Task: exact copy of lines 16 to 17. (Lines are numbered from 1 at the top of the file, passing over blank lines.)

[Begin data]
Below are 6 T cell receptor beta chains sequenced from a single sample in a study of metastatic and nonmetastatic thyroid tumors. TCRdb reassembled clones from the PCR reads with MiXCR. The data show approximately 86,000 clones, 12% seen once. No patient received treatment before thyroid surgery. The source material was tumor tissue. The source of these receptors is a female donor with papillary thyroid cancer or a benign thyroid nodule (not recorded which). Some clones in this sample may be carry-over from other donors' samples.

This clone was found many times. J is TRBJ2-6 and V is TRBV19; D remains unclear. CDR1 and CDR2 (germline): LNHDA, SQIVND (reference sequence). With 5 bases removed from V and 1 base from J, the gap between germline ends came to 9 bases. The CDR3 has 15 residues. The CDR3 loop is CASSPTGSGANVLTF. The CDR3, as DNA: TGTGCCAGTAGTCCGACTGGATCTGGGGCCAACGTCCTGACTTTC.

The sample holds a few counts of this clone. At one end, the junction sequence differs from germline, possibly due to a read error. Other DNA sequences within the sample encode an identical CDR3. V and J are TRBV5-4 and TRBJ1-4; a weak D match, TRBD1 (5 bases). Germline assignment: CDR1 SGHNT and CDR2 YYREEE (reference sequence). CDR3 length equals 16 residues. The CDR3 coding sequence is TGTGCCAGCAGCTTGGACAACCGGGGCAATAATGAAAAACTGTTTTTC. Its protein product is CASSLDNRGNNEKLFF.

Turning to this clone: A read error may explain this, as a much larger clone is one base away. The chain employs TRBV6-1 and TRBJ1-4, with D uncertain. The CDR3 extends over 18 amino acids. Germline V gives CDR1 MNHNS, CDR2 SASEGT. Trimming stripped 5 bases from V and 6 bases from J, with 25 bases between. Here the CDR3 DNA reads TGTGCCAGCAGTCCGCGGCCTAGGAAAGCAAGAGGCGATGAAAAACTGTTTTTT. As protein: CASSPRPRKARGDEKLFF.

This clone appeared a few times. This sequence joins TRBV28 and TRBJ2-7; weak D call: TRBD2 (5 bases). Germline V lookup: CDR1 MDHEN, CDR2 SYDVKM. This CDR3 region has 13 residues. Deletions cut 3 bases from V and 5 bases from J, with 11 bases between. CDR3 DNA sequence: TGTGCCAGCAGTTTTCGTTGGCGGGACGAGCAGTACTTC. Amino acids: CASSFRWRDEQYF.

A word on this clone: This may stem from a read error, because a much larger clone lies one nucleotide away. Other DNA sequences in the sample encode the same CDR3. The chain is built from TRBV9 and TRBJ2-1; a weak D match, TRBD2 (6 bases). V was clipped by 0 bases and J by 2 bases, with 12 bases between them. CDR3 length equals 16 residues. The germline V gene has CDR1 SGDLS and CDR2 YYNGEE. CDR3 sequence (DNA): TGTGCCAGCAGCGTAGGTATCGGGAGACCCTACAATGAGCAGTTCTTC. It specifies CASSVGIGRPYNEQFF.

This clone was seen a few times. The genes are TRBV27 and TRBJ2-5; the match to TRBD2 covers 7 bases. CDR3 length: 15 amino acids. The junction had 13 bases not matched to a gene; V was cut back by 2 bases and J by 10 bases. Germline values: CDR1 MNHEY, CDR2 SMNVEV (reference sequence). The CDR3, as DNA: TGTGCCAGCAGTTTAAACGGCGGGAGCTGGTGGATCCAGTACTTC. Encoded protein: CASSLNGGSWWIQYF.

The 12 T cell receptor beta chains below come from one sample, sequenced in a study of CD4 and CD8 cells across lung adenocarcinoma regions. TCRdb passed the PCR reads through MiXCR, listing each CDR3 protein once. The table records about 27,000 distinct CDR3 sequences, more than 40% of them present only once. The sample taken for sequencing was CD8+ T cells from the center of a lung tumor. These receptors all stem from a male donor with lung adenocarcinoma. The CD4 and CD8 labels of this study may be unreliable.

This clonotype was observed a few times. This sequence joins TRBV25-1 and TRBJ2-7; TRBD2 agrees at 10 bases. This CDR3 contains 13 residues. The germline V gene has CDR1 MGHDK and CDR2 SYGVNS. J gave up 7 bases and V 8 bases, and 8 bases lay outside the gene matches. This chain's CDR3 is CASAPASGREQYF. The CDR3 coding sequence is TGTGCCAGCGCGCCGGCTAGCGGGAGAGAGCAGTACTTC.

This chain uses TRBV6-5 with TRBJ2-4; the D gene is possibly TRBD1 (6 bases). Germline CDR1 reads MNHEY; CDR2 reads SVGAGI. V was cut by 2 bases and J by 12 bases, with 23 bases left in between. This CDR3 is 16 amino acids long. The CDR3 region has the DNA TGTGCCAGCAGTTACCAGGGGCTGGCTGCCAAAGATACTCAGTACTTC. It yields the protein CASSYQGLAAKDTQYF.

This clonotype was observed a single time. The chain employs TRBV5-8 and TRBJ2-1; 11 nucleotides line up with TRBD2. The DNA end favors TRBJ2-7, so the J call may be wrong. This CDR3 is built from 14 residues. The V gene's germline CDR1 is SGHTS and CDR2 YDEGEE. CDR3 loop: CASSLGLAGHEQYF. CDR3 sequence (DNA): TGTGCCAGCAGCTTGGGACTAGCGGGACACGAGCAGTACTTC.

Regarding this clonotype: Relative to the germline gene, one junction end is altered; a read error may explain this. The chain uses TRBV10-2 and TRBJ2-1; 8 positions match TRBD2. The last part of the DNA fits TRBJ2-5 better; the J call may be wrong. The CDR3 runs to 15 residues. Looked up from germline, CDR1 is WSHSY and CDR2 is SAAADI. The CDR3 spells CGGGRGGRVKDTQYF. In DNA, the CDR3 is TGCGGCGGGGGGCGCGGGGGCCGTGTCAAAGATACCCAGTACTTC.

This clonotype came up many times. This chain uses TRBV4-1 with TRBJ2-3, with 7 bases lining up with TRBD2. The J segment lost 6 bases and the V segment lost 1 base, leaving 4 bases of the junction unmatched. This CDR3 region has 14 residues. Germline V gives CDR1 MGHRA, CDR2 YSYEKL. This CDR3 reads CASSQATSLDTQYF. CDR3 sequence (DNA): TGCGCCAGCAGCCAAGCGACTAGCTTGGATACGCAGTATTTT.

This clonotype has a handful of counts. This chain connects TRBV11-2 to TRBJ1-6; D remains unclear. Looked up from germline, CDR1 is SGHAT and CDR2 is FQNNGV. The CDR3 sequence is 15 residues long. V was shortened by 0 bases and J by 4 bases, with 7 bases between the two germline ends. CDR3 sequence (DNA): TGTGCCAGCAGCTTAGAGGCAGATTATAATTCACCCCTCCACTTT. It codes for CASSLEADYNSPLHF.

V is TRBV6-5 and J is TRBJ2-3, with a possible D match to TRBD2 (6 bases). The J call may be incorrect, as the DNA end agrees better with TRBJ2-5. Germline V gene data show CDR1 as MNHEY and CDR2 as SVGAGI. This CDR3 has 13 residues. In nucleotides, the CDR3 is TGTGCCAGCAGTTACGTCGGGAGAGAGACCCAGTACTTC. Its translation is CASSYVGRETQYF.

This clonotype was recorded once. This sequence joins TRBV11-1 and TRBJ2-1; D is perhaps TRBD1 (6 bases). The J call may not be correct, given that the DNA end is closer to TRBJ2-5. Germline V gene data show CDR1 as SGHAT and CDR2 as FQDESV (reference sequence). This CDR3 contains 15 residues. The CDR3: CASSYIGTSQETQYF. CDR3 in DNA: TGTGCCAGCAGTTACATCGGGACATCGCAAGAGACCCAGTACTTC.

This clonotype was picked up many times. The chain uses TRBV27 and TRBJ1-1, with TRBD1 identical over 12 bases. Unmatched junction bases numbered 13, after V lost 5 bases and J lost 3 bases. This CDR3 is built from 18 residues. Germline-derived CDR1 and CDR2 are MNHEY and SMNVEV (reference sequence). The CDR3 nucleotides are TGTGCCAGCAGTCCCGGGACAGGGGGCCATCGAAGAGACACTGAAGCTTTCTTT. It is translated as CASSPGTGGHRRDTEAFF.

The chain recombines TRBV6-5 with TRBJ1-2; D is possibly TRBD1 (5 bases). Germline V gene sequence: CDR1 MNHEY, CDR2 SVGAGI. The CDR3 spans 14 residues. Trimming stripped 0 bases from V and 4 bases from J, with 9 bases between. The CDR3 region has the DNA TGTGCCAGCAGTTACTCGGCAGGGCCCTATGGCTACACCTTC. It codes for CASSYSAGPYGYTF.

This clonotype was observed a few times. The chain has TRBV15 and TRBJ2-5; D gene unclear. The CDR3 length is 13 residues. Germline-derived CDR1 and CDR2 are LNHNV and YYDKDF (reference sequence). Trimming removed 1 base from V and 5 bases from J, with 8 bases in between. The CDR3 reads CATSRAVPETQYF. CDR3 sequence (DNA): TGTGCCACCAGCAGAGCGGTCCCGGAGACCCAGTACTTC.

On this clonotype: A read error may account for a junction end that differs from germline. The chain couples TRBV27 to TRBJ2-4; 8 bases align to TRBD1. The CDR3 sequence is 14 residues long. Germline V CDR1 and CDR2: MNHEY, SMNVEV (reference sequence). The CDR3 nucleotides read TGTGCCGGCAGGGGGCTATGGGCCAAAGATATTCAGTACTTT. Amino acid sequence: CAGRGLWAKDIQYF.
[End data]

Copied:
This clonotype was recorded once. This sequence joins TRBV11-1 and TRBJ2-1; D is perhaps TRBD1 (6 bases). The J call may not be correct, given that the DNA end is closer to TRBJ2-5. Germline V gene data show CDR1 as SGHAT and CDR2 as FQDESV (reference sequence). This CDR3 contains 15 residues. The CDR3: CASSYIGTSQETQYF. CDR3 in DNA: TGTGCCAGCAGTTACATCGGGACATCGCAAGAGACCCAGTACTTC.

This clonotype was picked up many times. The chain uses TRBV27 and TRBJ1-1, with TRBD1 identical over 12 bases. Unmatched junction bases numbered 13, after V lost 5 bases and J lost 3 bases. This CDR3 is built from 18 residues. Germline-derived CDR1 and CDR2 are MNHEY and SMNVEV (reference sequence). The CDR3 nucleotides are TGTGCCAGCAGTCCCGGGACAGGGGGCCATCGAAGAGACACTGAAGCTTTCTTT. It is translated as CASSPGTGGHRRDTEAFF.